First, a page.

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Fire Blight Goes Under WrapsBy Doris Stanley
The bacterium that causes fire blight in apples and other fruits doesnt linger in a trees older vascular system in numbers sufficient to cause disease, scientists with USDAs Agricultural Research Service say.
To make this discovery, scientists at the agencys Appalachian Fruit Research Laboratory in Kearneysville, W. Va., built two aseptic, whole-tree arborspheresa kind of plastic growth chamberover four severely blighted, 12-year-old Rome Beauty apple trees.
First, the scientists heavily pruned the trees in the fall to remove any cankers or damaged bark that might house bacteria. Later, they applied dormant insecticidal oil to kill any insect eggs, and used a copper compound on two trees to eliminate any surface bacteria.
Then, in April, they created the arborspheres, each with an untreated and a copper- treated tree. Made with clear plastic-and-pipe frames, the structures were equipped with air supply systems and filters to block outside bacteria from entering.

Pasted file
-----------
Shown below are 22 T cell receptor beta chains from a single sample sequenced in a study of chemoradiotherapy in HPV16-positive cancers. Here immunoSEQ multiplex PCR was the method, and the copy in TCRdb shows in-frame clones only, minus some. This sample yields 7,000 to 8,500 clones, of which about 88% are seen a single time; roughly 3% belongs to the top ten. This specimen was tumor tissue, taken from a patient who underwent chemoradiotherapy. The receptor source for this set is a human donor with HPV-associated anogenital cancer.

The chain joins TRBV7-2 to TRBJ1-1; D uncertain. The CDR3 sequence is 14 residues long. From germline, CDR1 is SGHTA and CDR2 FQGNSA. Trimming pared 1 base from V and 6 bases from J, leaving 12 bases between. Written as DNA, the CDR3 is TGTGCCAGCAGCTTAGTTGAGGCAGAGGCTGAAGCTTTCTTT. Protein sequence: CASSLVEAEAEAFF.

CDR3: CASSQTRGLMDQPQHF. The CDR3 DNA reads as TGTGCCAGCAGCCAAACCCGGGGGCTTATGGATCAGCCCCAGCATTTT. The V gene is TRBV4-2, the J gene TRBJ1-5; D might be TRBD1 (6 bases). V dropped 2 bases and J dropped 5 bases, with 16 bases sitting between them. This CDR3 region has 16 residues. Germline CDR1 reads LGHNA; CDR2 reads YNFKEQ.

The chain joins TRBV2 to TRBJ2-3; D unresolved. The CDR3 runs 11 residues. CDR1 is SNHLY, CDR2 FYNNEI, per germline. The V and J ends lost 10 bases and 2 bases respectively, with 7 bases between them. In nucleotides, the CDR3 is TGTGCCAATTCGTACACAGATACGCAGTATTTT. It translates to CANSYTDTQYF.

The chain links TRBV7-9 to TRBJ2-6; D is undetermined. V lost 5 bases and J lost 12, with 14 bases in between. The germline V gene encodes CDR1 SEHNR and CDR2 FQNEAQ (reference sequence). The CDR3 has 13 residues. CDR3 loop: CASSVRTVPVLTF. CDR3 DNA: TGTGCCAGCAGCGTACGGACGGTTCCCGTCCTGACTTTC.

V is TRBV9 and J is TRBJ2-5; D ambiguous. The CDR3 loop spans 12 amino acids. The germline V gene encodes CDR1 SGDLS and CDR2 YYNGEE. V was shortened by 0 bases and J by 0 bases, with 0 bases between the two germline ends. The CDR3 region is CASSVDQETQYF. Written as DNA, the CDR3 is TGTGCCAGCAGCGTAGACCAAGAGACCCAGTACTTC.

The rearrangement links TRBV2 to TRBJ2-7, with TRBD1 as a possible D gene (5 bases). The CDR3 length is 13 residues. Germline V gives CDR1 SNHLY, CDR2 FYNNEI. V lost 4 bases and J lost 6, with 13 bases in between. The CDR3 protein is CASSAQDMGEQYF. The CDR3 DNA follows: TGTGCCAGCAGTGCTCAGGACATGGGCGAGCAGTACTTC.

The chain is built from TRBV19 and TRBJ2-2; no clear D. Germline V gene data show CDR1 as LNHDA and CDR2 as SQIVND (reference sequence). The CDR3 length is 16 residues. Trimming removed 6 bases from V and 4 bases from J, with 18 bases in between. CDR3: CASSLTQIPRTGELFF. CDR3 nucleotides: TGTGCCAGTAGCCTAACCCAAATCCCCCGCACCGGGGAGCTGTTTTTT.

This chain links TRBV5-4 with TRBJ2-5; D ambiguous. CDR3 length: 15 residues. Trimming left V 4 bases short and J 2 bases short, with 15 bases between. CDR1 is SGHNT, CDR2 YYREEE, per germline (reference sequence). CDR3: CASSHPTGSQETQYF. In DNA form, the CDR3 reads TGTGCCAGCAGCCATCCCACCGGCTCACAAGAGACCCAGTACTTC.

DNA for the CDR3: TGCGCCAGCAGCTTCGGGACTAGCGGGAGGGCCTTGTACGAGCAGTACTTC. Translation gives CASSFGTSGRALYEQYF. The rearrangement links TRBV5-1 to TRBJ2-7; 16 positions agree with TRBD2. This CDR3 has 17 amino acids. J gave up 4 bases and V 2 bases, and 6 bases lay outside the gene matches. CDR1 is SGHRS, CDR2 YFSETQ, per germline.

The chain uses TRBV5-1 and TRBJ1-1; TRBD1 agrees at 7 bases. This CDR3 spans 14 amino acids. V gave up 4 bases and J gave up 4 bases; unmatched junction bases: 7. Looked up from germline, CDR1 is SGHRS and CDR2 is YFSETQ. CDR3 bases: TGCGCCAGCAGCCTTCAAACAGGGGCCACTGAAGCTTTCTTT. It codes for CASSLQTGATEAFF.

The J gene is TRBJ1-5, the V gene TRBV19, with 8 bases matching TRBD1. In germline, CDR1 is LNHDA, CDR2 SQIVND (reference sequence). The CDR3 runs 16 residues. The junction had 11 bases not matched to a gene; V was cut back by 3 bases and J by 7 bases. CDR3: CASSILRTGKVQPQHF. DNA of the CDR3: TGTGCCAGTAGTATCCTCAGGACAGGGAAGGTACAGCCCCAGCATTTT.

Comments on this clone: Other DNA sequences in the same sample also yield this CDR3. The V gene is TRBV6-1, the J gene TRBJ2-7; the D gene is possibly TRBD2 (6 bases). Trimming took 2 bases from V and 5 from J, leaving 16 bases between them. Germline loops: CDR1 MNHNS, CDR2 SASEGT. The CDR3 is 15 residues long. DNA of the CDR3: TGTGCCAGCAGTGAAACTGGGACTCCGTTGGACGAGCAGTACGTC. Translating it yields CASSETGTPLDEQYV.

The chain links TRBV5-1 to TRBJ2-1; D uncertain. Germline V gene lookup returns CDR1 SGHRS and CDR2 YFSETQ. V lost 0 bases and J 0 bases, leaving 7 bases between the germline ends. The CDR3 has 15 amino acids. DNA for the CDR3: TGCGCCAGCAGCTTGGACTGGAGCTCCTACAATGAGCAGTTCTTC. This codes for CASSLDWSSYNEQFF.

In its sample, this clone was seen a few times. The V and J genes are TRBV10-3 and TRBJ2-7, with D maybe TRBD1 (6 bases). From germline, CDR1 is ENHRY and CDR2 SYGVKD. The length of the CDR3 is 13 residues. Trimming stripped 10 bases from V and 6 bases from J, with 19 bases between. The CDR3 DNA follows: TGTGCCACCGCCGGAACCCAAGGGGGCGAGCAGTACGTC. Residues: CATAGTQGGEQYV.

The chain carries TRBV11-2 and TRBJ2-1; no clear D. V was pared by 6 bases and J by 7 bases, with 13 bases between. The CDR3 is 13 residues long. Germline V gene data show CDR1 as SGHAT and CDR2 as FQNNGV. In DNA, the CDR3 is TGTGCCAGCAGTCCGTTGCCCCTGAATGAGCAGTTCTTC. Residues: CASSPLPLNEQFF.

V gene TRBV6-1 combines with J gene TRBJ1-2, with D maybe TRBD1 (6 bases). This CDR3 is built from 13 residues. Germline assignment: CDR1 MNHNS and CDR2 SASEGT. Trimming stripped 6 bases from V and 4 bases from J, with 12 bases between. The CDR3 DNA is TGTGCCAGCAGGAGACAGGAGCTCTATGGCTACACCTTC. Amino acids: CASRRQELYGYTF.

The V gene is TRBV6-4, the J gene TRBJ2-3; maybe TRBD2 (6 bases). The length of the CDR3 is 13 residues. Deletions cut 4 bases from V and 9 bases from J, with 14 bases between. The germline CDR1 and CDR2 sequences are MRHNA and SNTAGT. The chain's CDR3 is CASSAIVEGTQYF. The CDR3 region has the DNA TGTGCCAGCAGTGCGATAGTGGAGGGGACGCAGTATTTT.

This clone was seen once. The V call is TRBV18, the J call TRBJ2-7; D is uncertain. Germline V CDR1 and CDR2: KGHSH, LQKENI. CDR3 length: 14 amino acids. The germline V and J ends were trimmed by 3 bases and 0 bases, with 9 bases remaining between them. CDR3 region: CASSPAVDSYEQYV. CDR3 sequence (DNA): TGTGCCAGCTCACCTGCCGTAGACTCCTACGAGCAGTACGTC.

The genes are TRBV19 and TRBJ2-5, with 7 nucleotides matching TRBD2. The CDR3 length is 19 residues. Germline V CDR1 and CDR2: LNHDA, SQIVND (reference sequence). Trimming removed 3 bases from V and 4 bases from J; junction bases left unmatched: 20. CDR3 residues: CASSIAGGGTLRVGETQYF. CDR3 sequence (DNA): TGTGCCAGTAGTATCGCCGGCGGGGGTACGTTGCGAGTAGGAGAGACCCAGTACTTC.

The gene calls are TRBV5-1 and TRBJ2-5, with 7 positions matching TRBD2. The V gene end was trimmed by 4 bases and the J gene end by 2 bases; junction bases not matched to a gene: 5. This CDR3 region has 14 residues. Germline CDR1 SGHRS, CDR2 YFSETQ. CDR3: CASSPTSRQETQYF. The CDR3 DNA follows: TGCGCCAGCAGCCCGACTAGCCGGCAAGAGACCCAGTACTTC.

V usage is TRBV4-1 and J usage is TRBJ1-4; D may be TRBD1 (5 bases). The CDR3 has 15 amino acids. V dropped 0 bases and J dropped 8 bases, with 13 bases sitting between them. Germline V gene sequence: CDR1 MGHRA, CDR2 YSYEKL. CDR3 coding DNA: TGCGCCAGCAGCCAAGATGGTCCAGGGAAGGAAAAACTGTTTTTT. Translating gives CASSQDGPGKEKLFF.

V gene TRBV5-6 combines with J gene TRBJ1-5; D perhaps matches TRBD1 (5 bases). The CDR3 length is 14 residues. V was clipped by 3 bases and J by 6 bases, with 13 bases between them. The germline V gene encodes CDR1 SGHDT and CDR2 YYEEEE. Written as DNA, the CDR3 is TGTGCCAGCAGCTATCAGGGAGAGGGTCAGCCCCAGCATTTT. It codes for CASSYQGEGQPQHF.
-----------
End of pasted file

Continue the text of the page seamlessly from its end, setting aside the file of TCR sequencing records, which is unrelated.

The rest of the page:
After three months in the arborspheres, no bacteria were detected on petri dishes left in the structures for four days. Surrounding trees not protected by a sterile atmosphere were heavily infected with fire blight.
Results from this research can help growers. Extremely heavy pruning causes an overabundance of new, tender shoots that are more susceptible to fire blight infection. Therefore, when trees are dormant, growers should remove only the blighted shoots and large cankers. Proper pruning should also ensure adequate light penetration into the tree canopy to maintain good tree growth.
More details on this story appear in the June issue of Agricultural Research, the monthly magazine of the Agricultural Research Service. The story is available in HTML format on the World Wide Web at:
Scientific contact: Tom van der Zwet, USDA-ARS, Appalachian Fruit Research Laboratory, Kearneysville, W.Va., phone 304-725-3551, fax 304-728-2340.